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16 COMPLETING THE TESTS IN THE SALES AND COLLECTION CYCLE: ACCOUNTS RECEIVABLE When More Isn’t Better METHODOLOGY FOR DESIGNING TESTS OF DETAILS OF BALANCES In designing tests of details of balances for accounts receivable, it is

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16

COMPLETING THE TESTS

IN THE SALES AND

COLLECTION CYCLE: ACCOUNTS RECEIVABLE

When More Isn’t Better


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METHODOLOGY FOR DESIGNING

TESTS OF DETAILS OF BALANCES

In designing tests of details of balances for accounts receivable, it is

essential to satisfy each of the nine balances-related audit objectives

first discussed in Chapter 6.

1. Detail tie-in

2. Existence

3. Completeness

4. Accuracy

5. Classification

6. Cutoff

7. Realizable value

8. Rights

9. Presentation

and disclosure


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Phase I

Set tolerable misstatement

and assess inherent risk

for accounts receivable

Assess control risk

for sales and

collection cycle


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Phase II

Design and perform tests

of controls and substantive

tests of transactions for the

sales and collection cycle


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Phase III

Design and perform analytical procedures for accounts receivable balance

Design tests of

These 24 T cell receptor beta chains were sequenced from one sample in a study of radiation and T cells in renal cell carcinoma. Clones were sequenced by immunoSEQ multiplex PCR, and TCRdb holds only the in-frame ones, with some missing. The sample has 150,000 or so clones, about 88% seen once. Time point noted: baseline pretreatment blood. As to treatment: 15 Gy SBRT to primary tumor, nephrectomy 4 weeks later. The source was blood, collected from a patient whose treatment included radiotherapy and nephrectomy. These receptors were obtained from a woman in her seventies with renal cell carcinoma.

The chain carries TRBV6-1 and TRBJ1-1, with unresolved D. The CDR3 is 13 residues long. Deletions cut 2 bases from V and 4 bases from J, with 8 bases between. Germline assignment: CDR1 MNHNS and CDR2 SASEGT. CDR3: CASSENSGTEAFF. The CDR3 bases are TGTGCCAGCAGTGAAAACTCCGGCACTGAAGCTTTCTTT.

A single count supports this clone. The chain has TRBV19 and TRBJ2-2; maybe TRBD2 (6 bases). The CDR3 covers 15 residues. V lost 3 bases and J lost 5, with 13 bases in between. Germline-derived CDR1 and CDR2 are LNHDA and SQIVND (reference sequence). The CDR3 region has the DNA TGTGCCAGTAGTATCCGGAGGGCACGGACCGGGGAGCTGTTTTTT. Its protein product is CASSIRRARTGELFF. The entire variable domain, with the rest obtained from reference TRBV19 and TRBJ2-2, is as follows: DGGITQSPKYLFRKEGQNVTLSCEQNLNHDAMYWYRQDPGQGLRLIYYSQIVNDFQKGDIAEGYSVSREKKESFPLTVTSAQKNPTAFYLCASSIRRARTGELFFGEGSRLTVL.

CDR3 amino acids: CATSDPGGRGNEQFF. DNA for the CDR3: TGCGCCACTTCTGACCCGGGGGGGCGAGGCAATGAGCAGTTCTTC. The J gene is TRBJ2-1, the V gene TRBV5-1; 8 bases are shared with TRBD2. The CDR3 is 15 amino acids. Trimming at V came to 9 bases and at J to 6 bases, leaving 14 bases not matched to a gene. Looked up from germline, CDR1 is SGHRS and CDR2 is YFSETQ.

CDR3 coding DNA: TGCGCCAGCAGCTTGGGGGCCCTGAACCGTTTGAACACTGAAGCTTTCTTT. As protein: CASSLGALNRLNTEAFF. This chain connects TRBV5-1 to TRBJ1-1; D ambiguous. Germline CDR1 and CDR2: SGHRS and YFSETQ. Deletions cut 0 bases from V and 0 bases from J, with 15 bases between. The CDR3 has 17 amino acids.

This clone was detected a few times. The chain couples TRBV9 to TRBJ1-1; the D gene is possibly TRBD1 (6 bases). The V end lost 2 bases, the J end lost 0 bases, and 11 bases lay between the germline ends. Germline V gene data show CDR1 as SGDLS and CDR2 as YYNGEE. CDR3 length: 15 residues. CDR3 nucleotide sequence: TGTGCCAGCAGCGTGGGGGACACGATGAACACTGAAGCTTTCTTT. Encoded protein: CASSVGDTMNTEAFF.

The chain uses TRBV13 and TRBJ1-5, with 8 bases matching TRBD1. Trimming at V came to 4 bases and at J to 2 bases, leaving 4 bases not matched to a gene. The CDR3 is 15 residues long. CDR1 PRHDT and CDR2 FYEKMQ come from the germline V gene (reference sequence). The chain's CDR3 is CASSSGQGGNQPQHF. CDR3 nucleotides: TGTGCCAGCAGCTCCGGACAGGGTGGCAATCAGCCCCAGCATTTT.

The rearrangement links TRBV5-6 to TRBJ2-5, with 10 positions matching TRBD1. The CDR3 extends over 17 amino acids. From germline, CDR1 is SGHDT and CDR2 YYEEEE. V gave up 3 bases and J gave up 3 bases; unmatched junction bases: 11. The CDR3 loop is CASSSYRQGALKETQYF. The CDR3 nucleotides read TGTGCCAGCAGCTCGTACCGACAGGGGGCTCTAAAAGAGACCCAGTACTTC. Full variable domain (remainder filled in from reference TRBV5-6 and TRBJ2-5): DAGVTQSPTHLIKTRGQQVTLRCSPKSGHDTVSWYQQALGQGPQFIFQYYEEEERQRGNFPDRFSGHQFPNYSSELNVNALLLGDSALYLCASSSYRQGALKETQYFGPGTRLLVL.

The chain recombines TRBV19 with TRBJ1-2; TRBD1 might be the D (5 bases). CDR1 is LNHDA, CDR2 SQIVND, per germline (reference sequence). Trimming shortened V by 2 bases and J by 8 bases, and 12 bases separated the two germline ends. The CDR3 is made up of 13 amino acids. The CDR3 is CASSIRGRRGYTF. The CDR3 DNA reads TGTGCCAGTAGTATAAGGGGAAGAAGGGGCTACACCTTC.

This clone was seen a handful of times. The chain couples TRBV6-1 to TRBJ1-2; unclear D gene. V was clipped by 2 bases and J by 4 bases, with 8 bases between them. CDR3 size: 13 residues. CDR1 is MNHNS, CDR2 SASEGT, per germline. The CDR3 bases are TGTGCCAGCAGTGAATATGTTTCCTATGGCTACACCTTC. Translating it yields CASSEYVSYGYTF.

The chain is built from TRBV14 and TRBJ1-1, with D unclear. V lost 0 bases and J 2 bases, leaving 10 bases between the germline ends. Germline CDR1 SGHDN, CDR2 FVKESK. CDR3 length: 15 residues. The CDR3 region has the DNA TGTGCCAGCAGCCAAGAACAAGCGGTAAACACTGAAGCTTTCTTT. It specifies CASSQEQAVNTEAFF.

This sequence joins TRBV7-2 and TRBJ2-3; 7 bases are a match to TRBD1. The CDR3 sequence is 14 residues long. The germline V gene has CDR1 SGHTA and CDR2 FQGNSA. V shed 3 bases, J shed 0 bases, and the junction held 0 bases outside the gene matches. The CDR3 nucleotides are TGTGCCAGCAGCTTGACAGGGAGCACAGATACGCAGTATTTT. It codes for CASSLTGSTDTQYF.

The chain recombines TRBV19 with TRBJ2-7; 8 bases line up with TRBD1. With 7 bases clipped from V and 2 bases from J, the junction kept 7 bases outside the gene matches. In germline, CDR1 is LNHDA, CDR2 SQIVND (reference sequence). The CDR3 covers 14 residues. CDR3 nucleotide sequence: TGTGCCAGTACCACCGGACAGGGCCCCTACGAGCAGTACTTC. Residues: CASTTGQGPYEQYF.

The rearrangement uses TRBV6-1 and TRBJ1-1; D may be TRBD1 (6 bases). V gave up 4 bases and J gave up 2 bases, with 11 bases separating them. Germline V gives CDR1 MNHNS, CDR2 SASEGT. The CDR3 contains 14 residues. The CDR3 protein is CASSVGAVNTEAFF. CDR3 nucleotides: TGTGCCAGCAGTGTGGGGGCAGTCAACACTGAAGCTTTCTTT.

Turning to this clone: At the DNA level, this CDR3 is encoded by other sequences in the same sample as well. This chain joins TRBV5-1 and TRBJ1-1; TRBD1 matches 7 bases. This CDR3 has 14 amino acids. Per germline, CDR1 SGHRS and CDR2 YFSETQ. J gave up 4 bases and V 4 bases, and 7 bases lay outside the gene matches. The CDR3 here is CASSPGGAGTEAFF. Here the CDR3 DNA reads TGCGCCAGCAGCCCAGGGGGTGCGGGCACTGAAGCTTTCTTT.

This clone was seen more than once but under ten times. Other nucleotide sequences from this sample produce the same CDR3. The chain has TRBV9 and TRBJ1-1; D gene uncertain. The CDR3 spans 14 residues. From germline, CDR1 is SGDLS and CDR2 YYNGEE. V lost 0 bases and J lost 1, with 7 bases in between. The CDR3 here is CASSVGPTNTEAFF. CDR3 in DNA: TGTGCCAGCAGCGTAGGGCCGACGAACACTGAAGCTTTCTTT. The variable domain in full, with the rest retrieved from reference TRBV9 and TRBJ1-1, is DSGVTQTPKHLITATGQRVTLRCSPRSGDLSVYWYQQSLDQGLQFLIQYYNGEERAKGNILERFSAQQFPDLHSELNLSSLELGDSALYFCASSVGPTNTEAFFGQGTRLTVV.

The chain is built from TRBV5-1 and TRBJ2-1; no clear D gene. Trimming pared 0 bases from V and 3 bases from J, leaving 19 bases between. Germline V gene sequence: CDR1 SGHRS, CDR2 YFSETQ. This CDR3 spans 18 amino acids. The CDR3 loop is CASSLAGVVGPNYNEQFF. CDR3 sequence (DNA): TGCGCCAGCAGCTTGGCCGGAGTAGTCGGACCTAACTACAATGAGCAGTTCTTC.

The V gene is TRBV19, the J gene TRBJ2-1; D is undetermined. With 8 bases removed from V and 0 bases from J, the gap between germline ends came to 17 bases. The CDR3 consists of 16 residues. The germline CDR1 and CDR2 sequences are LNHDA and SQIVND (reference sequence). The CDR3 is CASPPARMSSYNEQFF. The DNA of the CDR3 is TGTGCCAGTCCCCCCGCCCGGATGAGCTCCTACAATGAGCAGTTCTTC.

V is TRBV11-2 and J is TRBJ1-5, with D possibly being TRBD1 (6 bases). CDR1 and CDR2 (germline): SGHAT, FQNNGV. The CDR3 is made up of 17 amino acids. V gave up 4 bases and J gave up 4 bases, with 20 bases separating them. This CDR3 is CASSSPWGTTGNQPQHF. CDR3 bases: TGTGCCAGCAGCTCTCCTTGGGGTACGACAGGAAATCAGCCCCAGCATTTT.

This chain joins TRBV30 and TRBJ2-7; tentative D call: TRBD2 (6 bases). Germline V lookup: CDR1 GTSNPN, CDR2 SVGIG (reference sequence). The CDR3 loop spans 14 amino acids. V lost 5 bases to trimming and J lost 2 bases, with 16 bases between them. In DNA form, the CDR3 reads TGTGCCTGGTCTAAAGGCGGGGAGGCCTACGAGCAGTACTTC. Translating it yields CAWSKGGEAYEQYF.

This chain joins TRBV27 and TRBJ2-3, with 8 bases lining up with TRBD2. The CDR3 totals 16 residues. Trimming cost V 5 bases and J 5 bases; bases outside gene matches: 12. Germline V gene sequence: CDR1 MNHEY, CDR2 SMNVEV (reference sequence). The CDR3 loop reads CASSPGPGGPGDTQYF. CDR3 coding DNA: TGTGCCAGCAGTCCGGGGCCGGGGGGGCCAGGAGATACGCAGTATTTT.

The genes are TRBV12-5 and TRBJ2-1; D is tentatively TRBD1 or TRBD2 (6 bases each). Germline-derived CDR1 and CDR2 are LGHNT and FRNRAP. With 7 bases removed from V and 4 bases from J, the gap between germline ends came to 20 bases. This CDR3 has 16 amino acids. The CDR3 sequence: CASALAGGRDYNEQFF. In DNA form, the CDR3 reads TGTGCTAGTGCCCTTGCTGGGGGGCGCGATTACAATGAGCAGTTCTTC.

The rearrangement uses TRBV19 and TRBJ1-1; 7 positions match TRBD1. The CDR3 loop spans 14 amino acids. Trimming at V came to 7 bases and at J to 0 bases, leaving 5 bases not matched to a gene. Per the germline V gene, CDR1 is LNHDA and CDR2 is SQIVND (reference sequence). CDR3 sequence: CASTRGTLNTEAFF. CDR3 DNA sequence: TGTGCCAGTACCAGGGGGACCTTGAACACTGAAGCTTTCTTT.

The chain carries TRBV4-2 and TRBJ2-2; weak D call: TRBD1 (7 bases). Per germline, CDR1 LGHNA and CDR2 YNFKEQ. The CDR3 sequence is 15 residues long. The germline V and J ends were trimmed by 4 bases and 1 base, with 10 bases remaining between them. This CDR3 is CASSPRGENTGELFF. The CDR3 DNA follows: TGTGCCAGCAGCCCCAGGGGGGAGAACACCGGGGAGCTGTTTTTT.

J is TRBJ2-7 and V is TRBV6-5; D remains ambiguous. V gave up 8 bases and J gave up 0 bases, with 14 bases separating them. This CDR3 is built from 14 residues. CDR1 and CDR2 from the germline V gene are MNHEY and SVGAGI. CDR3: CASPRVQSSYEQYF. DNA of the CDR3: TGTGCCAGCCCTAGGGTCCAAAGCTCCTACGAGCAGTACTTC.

details of accounts

receivable balance

to satisfy balance-

related audit objectives

Audit procedures

Sample size

Items to select

Timing


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Designing Tests of

Details of Balances

Aged Trial Balance

Recorded Accounts Receivable Exist

Existing Accounts Receivable Are Included

Accounts Receivable Are Accurate

Accounts Receivable Are Properly Classified

Cutoff for Accounts Receivable Is Correct

Accounts Receivable Is Stated at Realizable Value

Accounts Receivable Presentation and Disclosures Are Proper


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Confirmation of Accounts Receivable

AICPA Requirements

1. Accounts receivable are immaterial.

2. The auditor considers confirmations ineffective evidence

because response rates will likely be inadequate or

unreliable.

3. The combined level of inherent risk and control risk is

low and other substantive evidence can be accumulated

to provide sufficient evidence.


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FIGURE 15 - 1

METHODOLOGY FOR

DESIGNING TESTs OF

DETAILS OF BALANCE

FOR ACCOUNTS

RECEIVABLE


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FIGURE 15 -2

Relationship between

Transaction-Related

Audit Objectives for the

Sales and Collection Cycle

and Balance-

Related Audit Objectives

for Accounts receivable


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Confirmation Decisions

Types of Confirmation

Positive confirmation

Blank confirmation form

Invoice confirmation

Negative confirmation


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TIMING

The most reliable evidence